Interest rates and fiscal measures are among the tools Egypt could use to control one of the highest inflation rates among emerging markets, a senior International Monetary Fund (IMF) official said, creating speculation the Washington-based lender is recommending higher borrowing costs.
“Available monetary and fiscal policy instruments, including interest rates, can help to contain inflation,” Jihad Azour, director of the fund’s Middle East and Central Asia department, said in an emailed response to questions. At a press conference on Friday, Azour said interest rates are “the right instrument” to manage Egypt’s inflation. “This is something that we are discussing with the authorities,” he said.
The comments come at a time when some Egyptian officials as well as economists point to a slowing pace of price increases as a sign that inflation may be peaking. Capital Economics, a London-based consultancy, said April 10 that “the central bank is unlikely to tighten monetary policy further.”
Consumer price inflation surged to more than 30 percent after Egypt floated the pound and reduced fuel subsidies in November, steps that helped the country secure a $12 billion, three-year IMF loan program to ease a dollar shortage that had crippled business activity. On the same day it removed currency controls, the central bank raised interest rates by 300 basis points to 14.75 percent. The Monetary Policy Committee is scheduled to meet next on May 18.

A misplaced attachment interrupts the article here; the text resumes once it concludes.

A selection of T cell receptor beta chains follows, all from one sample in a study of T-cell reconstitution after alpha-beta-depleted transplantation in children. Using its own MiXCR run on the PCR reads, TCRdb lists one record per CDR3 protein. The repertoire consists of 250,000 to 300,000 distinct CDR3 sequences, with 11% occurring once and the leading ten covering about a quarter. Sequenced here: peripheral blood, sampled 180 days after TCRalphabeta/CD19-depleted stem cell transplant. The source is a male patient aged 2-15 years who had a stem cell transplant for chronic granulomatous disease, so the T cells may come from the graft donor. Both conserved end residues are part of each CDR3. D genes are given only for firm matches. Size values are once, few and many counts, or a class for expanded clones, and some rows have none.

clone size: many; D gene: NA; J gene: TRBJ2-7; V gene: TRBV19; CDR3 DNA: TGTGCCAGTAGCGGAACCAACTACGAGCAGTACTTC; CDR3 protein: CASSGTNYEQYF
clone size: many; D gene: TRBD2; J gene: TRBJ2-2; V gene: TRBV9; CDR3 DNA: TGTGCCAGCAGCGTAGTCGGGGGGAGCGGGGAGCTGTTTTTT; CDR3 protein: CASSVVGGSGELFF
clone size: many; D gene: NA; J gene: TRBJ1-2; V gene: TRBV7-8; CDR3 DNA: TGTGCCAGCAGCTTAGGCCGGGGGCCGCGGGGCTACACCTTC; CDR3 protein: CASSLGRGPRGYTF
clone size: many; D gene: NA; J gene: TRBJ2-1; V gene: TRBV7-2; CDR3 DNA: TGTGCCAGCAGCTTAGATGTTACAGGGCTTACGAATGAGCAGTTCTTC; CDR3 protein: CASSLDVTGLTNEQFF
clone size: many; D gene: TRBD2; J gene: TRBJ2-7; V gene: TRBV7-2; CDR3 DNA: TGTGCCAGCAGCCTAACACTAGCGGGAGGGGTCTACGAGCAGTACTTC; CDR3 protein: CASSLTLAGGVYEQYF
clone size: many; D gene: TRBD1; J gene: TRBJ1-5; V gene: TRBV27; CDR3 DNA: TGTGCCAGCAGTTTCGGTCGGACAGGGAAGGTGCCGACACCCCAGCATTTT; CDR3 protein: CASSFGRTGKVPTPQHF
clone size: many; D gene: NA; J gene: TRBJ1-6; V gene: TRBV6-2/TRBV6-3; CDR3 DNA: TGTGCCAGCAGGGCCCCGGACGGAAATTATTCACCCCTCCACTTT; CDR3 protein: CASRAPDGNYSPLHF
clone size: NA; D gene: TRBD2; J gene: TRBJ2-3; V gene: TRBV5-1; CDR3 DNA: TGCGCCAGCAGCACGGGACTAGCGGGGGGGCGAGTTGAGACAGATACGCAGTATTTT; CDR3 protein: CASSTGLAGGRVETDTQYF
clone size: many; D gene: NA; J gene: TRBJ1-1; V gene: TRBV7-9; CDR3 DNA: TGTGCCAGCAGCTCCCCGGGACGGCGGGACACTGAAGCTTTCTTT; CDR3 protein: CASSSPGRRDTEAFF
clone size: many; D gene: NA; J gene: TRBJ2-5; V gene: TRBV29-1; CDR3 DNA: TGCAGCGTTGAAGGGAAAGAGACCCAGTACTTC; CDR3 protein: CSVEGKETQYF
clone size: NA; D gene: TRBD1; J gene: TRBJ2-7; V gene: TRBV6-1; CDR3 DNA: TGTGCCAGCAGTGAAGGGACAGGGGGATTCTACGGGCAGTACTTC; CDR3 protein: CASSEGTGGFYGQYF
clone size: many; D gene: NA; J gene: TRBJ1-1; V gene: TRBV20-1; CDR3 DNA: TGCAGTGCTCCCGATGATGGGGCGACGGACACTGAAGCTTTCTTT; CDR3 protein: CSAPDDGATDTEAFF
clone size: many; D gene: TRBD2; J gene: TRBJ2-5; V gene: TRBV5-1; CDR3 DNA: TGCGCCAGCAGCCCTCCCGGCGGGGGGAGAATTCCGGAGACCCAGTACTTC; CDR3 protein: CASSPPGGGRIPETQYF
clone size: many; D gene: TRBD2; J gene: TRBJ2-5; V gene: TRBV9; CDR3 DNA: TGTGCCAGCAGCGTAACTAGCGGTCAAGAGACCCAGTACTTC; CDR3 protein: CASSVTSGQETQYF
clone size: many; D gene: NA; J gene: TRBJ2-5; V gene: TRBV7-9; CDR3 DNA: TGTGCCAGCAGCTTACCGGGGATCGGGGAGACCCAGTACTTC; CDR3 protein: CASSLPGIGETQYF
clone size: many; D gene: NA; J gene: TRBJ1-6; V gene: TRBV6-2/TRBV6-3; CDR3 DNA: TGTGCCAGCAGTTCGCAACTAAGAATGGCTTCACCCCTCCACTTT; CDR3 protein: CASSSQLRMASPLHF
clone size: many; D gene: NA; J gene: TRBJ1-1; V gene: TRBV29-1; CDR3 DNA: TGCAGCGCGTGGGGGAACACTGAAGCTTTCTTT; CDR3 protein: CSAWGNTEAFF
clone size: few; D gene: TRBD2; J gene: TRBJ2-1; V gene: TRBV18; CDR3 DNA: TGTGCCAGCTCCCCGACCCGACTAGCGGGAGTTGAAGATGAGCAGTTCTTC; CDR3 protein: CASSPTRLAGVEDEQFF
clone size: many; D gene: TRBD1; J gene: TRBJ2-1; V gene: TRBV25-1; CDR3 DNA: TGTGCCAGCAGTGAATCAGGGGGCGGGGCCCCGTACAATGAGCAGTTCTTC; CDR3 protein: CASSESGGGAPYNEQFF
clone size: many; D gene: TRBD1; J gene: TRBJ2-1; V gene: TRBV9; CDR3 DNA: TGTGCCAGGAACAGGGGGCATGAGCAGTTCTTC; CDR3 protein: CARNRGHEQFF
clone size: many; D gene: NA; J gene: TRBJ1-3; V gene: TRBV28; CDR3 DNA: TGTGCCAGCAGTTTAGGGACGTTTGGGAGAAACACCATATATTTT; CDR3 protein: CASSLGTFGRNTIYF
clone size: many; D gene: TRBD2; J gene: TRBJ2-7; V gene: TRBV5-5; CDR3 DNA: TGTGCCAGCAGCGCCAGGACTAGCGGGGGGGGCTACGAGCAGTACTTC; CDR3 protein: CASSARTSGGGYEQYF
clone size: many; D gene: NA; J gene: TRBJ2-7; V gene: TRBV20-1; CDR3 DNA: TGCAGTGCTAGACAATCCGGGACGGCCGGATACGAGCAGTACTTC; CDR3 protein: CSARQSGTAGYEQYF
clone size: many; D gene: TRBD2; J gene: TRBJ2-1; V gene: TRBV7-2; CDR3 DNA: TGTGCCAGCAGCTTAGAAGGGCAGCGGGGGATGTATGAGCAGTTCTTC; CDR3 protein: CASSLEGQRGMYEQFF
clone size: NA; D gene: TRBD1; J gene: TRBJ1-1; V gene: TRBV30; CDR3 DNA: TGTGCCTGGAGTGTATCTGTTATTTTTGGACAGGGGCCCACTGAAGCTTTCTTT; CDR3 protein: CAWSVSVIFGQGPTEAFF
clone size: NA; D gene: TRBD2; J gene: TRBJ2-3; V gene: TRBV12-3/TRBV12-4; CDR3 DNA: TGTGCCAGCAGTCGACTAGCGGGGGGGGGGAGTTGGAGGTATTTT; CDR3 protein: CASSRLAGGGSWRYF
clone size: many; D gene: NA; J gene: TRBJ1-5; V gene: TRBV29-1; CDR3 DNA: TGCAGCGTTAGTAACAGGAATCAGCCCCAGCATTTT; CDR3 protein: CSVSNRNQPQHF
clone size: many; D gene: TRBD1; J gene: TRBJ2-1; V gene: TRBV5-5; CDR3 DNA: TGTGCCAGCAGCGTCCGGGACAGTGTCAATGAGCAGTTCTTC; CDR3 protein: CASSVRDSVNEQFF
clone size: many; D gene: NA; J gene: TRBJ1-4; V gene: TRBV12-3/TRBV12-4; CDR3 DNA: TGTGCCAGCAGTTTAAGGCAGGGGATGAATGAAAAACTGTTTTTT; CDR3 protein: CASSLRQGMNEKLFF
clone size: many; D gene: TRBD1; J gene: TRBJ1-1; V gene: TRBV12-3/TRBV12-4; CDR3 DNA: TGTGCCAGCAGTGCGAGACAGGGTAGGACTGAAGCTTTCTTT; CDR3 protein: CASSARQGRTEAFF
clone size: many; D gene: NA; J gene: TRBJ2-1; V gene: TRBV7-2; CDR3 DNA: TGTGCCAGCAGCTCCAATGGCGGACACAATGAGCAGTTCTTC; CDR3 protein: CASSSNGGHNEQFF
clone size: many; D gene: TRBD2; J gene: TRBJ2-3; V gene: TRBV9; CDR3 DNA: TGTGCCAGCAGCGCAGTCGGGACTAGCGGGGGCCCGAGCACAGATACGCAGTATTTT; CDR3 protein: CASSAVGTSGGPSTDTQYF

Reading the Signs
“The messages coming out of the IMF allude to a recommendation of an interest rate hike to curb inflation,” said Reham El-Desoki, senior economist at Dubai-based investment bank Arqaam Capital. “We do not, however, believe that such a move would reduce inflation in Egypt” because the surge was caused by price shocks and “base effects” relating to the level of inflation a year ago, she said.
“The headline inflation rate will gradually decline as the effect of both tapers off,” she said.
While the pace of price gains moderated in March, IMF Managing Director Christine Lagarde said on Thursday that Egyptian policy makers need to put a “special focus on inflation.” The IMF plans to send a mission to Cairo on April 28 to review the loan accord’s implementation before releasing a second installment of the financing, Egyptian officials have said.
The program aims to restore investor confidence in an economy battered by turmoil since the 2011 Arab Spring uprisings. Authorities are attempting to bolster economic growth while reducing a budget deficit that’s above 10 percent of gross domestic product.
“An interest rate hike would just increase the cost of funding for the government and private sector, and lengthen the recovery time of the Egyptian economy,” El-Desoki said. “It would make Egyptian fixed income more attractive but would be negative for the stock market and private corporate investment.”
Finance Minister Amr El-Garhy said on the sidelines of the IMF spring meetings in Washington on Thursday that “discussions are going on” between Egyptian authorities and the IMF.
“While headline inflation year-on-year is high, the pace of price increases month-on-month is moderating,” he said in an interview. In March, consumer prices rose 2 percent on a monthly basis, down from 2.6 percent in February and 4.1 percent in January.
Separately, the IMF said it will also hold talks with authorities over fuel-subsidy cuts.
“We will need to discuss with the government the sequencing of measures to achieve their goal of eliminating subsidies on most fuel products during the program period,” Azour said.